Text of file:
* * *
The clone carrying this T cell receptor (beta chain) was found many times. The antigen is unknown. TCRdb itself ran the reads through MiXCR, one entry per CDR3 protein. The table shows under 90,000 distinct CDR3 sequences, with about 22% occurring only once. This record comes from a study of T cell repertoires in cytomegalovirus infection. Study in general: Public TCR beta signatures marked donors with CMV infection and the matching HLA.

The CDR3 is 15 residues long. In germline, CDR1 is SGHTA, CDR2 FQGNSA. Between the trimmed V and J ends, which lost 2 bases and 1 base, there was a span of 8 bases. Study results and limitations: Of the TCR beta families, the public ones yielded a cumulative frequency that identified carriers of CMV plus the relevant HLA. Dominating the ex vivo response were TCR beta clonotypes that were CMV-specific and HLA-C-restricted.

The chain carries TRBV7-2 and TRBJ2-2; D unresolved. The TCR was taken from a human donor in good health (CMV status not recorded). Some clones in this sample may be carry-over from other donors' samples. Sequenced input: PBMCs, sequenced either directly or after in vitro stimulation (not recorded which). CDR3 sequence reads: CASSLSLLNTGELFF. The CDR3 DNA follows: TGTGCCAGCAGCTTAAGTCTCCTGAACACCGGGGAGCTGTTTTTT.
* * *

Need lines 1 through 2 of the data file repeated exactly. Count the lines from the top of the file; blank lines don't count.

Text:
The clone carrying this T cell receptor (beta chain) was found many times. The antigen is unknown. TCRdb itself ran the reads through MiXCR, one entry per CDR3 protein. The table shows under 90,000 distinct CDR3 sequences, with about 22% occurring only once. This record comes from a study of T cell repertoires in cytomegalovirus infection. Study in general: Public TCR beta signatures marked donors with CMV infection and the matching HLA.

The CDR3 is 15 residues long. In germline, CDR1 is SGHTA, CDR2 FQGNSA. Between the trimmed V and J ends, which lost 2 bases and 1 base, there was a span of 8 bases. Study results and limitations: Of the TCR beta families, the public ones yielded a cumulative frequency that identified carriers of CMV plus the relevant HLA. Dominating the ex vivo response were TCR beta clonotypes that were CMV-specific and HLA-C-restricted.